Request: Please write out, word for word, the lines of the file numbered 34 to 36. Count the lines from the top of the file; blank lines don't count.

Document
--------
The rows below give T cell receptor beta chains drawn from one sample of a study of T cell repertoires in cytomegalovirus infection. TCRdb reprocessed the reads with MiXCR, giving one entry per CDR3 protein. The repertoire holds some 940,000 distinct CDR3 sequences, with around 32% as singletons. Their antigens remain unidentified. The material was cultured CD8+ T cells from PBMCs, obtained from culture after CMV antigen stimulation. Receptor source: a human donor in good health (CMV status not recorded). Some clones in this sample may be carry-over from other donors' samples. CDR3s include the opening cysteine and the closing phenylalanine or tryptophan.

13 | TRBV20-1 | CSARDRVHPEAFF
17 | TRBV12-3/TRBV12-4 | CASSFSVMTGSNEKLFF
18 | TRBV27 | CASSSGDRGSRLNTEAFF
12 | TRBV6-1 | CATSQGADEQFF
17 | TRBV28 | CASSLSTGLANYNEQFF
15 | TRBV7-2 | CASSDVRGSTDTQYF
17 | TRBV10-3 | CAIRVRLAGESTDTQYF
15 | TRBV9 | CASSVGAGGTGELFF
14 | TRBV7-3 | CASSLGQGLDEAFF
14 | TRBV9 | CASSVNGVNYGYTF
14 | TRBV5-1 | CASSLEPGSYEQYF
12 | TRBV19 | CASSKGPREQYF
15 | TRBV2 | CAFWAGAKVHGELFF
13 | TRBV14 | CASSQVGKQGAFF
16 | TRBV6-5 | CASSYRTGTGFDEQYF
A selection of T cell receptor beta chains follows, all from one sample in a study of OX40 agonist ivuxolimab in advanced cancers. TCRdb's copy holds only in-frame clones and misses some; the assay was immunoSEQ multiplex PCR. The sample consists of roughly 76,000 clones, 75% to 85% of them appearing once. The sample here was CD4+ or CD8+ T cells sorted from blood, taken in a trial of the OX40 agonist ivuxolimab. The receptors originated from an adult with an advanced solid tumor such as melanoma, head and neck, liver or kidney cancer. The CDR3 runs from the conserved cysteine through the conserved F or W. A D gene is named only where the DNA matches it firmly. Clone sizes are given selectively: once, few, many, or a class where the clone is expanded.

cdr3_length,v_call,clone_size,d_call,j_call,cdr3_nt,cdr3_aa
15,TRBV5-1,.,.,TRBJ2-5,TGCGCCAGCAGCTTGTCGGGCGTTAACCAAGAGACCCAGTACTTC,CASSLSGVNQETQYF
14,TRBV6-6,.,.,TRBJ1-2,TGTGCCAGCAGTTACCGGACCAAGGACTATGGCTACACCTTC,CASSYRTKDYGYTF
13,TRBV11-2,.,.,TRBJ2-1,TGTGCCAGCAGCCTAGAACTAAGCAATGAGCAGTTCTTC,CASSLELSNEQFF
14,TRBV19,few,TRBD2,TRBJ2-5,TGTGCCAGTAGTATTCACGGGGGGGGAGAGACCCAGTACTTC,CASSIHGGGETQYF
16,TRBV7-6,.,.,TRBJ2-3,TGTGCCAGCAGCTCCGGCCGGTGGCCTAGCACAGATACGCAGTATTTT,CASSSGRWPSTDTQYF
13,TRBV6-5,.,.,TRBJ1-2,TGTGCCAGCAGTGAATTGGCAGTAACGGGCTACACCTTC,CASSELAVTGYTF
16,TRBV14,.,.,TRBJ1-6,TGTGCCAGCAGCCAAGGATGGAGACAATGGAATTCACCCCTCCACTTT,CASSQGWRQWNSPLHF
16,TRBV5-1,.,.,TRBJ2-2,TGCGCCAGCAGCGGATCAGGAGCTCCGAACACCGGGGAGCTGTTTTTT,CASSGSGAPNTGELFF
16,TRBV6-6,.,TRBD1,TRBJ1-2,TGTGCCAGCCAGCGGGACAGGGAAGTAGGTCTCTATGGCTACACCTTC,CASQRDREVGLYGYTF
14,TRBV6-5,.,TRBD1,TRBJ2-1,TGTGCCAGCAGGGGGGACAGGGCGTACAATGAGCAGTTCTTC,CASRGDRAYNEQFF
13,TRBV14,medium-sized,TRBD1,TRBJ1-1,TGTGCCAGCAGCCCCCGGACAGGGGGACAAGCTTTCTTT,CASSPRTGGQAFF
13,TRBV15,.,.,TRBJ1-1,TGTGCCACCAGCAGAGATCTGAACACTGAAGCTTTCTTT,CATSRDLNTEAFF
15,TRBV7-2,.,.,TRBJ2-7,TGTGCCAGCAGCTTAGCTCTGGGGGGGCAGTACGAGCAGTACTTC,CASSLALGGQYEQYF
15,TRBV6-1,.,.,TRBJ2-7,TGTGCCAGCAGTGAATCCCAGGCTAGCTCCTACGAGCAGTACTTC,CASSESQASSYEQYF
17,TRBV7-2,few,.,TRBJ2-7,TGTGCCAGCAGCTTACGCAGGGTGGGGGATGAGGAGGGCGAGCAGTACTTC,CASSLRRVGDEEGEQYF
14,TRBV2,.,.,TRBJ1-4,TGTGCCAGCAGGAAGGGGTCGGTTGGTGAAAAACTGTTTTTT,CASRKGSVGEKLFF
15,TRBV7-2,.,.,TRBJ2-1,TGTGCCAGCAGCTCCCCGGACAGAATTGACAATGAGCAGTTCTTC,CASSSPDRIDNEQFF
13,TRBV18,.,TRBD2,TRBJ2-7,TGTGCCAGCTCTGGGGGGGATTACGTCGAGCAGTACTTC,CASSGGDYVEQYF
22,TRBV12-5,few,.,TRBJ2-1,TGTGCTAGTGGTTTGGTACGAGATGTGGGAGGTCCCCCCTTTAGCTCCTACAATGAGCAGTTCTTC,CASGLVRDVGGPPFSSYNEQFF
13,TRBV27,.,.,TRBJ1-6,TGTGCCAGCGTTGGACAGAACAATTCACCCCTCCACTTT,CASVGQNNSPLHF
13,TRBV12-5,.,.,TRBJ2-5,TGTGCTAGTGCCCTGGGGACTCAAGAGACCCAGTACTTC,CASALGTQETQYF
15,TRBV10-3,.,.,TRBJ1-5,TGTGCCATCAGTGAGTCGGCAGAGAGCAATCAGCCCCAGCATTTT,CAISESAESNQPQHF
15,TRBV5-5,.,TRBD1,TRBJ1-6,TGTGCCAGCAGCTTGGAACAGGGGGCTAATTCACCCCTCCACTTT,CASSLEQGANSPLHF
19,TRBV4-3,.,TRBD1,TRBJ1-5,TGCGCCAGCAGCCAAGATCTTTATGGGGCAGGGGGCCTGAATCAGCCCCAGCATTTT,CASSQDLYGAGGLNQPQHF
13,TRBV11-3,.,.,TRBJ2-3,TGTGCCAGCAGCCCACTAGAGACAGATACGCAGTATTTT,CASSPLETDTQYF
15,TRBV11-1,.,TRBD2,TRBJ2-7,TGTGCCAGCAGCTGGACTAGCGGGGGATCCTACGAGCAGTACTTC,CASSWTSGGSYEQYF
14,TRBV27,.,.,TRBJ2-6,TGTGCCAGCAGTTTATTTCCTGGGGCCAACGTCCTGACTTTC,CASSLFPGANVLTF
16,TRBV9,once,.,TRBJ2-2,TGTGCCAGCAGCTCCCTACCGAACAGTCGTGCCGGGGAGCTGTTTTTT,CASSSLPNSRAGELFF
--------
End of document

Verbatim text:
14,TRBV2,.,.,TRBJ1-4,TGTGCCAGCAGGAAGGGGTCGGTTGGTGAAAAACTGTTTTTT,CASRKGSVGEKLFF
15,TRBV7-2,.,.,TRBJ2-1,TGTGCCAGCAGCTCCCCGGACAGAATTGACAATGAGCAGTTCTTC,CASSSPDRIDNEQFF
13,TRBV18,.,TRBD2,TRBJ2-7,TGTGCCAGCTCTGGGGGGGATTACGTCGAGCAGTACTTC,CASSGGDYVEQYF